To counteract it, she developed a gift for connecting to people, and connecting them to one another.
By connecting to people, and bringing them together around her, she could show them (and also herself) that they were not broken.
That they were whole.
Projecting our wound on the universe
When we're small children, we have a hard time distinguishing between ourselves and the world around us.
If something bad happens to us, it's as if the whole universe reverberates with the impact.
When we’re wounded, everything is damaged.
I projected my core wound—my doubt about whether I should exist—outward on the world.
It wasn't only I that didn't have worth, nothing had worth.
What was the point of it all? It all seemed meaningless.
My struggle with depression started early—probably the 4th or 5th grade.
In response, I developed a gift for finding or creating meaning in things.
If something had meaning, it was worth something.
If my life had meaning, *I* was worth something.
And because I practiced this skill—literally—since childhood, I got good at it.
It’s exactly the same skill I use when I work with clients, or write things like this guide.
This is my gift. My “genius.”
It doesn’t mean I’m the best in the world at it. But then again, it’s not about being the best.
It’s about finding the way in which you serve best.
And when we serve—THAT is where real purpose lies.
Real purpose comes from doing our sacred work: when we use our sacred gift to heal the wounds in others.
You've likely been trying to do this all your life—maybe without even realizing it.
Doing your sacred work is an endless source of purpose.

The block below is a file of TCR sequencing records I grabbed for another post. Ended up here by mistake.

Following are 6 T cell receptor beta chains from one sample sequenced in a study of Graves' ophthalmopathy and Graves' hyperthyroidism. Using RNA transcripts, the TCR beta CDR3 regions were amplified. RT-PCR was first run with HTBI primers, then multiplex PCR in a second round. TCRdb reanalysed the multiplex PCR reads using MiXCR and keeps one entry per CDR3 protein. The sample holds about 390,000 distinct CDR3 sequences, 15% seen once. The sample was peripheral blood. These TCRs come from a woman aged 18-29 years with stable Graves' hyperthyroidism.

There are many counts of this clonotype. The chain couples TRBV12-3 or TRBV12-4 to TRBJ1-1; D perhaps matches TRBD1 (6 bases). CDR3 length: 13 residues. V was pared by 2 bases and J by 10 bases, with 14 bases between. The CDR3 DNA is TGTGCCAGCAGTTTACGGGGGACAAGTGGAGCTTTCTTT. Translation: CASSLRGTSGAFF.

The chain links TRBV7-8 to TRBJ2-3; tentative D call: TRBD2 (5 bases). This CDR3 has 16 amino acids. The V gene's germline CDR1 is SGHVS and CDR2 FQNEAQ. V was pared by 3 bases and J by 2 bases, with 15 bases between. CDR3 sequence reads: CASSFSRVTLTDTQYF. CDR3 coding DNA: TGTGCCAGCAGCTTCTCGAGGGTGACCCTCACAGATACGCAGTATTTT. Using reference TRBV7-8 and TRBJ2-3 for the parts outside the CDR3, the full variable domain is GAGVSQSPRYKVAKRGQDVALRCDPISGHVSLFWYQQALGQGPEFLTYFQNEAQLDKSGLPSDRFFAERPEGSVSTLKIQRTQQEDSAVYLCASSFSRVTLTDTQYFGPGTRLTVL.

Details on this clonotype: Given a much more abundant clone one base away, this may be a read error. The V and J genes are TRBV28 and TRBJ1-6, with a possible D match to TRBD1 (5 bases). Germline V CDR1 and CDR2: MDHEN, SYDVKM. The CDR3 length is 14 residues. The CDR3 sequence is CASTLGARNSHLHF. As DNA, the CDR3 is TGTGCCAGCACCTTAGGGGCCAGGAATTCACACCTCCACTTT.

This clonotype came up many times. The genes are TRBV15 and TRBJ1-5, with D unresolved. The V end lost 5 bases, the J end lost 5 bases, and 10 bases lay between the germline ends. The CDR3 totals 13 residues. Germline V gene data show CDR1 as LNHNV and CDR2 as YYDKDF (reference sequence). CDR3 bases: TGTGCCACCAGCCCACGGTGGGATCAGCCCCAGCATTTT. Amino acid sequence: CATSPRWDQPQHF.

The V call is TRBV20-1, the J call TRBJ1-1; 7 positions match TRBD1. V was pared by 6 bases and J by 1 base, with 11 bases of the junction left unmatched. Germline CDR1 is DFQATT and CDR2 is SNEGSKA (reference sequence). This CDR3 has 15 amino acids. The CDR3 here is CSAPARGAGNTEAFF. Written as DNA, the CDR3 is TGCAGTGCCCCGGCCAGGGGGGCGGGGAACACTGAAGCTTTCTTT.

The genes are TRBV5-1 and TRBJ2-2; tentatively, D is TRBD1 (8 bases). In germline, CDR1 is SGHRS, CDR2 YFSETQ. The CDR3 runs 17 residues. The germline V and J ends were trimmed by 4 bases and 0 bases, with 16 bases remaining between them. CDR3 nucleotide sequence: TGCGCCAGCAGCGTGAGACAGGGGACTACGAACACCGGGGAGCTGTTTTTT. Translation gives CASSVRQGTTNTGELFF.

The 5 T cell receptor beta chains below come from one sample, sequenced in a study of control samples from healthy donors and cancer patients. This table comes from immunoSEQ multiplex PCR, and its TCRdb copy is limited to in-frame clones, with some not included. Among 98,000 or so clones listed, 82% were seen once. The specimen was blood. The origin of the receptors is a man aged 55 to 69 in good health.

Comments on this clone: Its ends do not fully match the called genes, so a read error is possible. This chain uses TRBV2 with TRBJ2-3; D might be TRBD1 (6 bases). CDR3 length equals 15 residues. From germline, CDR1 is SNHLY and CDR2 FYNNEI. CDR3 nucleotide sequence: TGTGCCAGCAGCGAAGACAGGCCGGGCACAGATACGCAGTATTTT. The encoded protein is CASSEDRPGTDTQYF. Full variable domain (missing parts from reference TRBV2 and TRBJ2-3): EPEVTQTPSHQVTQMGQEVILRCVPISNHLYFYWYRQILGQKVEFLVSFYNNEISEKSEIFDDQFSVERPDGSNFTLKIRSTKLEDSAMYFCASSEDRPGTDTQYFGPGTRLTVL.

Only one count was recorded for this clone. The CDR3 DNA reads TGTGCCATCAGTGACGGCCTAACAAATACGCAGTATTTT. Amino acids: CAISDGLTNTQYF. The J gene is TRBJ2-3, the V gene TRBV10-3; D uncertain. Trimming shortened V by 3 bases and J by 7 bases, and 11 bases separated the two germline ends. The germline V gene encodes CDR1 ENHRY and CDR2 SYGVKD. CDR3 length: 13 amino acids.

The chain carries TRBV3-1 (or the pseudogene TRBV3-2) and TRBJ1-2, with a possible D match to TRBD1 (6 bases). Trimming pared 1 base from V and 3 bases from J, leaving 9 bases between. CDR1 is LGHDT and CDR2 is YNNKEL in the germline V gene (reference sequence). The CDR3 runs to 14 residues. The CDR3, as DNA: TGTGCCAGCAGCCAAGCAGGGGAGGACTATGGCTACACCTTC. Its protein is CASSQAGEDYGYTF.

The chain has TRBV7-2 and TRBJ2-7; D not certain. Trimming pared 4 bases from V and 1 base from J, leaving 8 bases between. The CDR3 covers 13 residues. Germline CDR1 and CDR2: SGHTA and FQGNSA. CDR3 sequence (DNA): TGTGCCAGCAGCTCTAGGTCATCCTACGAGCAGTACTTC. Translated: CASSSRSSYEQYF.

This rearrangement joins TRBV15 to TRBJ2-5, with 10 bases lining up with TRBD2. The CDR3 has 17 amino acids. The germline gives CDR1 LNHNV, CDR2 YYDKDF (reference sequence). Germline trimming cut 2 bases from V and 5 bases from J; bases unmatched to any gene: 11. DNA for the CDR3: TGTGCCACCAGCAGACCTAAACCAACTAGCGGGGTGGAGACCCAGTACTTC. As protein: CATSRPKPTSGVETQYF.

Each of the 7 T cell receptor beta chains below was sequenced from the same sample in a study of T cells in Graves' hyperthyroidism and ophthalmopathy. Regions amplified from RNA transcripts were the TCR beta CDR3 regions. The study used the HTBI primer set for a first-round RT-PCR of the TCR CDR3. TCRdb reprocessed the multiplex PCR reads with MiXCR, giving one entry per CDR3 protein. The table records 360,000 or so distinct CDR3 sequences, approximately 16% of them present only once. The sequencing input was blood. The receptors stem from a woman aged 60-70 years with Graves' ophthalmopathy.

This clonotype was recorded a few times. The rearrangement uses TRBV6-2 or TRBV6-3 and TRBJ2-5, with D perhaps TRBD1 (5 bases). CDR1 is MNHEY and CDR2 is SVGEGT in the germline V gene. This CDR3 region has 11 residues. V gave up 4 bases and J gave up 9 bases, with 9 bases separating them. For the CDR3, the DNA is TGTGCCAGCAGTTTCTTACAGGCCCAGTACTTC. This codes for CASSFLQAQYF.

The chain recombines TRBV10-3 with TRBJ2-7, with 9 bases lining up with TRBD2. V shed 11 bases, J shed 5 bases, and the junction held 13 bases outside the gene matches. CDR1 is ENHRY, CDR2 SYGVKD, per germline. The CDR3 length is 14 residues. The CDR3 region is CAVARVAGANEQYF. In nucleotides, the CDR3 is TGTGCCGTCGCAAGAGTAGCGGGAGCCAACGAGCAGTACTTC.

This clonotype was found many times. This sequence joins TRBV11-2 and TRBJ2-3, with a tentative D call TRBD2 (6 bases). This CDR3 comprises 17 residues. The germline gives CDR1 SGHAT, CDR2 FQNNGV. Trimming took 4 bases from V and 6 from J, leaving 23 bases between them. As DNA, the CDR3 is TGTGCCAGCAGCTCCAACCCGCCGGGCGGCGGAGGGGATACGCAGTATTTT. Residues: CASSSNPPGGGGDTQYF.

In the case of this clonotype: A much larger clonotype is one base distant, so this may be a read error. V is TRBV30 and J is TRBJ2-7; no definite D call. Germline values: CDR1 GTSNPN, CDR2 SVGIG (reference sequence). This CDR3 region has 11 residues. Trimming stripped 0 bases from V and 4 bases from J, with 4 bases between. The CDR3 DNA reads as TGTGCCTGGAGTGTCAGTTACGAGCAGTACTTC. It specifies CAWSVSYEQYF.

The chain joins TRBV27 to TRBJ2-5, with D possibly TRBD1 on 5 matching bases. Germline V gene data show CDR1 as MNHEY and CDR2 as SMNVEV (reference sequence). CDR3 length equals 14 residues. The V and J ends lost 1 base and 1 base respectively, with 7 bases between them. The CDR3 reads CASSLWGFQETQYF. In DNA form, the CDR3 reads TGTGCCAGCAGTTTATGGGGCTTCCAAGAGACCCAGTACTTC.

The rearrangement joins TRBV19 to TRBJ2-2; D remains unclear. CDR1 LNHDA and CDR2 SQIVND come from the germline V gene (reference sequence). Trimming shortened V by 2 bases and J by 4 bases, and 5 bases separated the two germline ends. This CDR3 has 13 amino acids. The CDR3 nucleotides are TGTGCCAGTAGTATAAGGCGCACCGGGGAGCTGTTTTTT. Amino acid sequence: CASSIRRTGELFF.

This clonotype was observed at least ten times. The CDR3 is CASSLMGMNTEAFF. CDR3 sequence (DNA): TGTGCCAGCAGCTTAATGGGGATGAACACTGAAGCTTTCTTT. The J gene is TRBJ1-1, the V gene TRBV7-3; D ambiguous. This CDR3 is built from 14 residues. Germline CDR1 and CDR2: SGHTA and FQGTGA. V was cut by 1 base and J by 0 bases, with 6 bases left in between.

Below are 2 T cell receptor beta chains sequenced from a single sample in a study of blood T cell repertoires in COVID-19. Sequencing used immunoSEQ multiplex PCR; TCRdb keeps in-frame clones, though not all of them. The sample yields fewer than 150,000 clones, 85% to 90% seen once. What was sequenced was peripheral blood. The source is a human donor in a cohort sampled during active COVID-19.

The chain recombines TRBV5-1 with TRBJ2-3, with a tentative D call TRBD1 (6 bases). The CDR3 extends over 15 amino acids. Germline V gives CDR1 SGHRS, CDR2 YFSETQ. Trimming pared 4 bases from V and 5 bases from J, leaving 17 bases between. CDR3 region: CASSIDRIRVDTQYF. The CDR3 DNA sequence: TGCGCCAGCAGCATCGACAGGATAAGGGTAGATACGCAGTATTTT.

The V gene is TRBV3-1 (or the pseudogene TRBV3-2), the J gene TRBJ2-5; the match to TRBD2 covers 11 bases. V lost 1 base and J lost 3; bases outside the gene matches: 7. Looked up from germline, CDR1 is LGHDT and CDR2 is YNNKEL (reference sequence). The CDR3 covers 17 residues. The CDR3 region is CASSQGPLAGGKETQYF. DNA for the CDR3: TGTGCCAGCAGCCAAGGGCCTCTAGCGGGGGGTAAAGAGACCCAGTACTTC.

So how do we find that sacred work?
Once you know your sacred gift, the sacred work is simple.
Your sacred work is to use your gift in service of others in a way that heals their wound and—as a result—heals yours own.
One man I worked with wanted to become a movie actor.
Once we got past all the surface motivation—fame, money, social approval—we got down to his core motive:
As a closeted young boy in rural America, he was inspired by an earlier wave of gay actors who showed him it was OK to be himself.
Now, he wanted to inspire a new generation in the same way.
(He wanted to heal the same wound in others that he carried within himself.)
That mutual healing is powerful, and one of the greatest sources of satisfaction we can experience.
My own career follows a similar pattern.
When I work with people to help them find purpose in their lives, my own life is filled with purpose.
In healing the wound of meaninglessness in others, I heal it in myself.
Unlike my passions, I never get tired of doing this because it feeds me on the deepest level.
It heals my core wound and affirms—in a way my inner child can understand—that I am worthy of existence.
And that never gets old.
FEELINGS ARE NICE… BUT HOW DO I MAKE A LIVING?
OR, an even better question:
How do you make money, without feeling icky about it?
That's such an important question, it decided to add on a 4th, bonus section to this guide to answer it.
BONUS KEY: The Golden Rule of Money-Making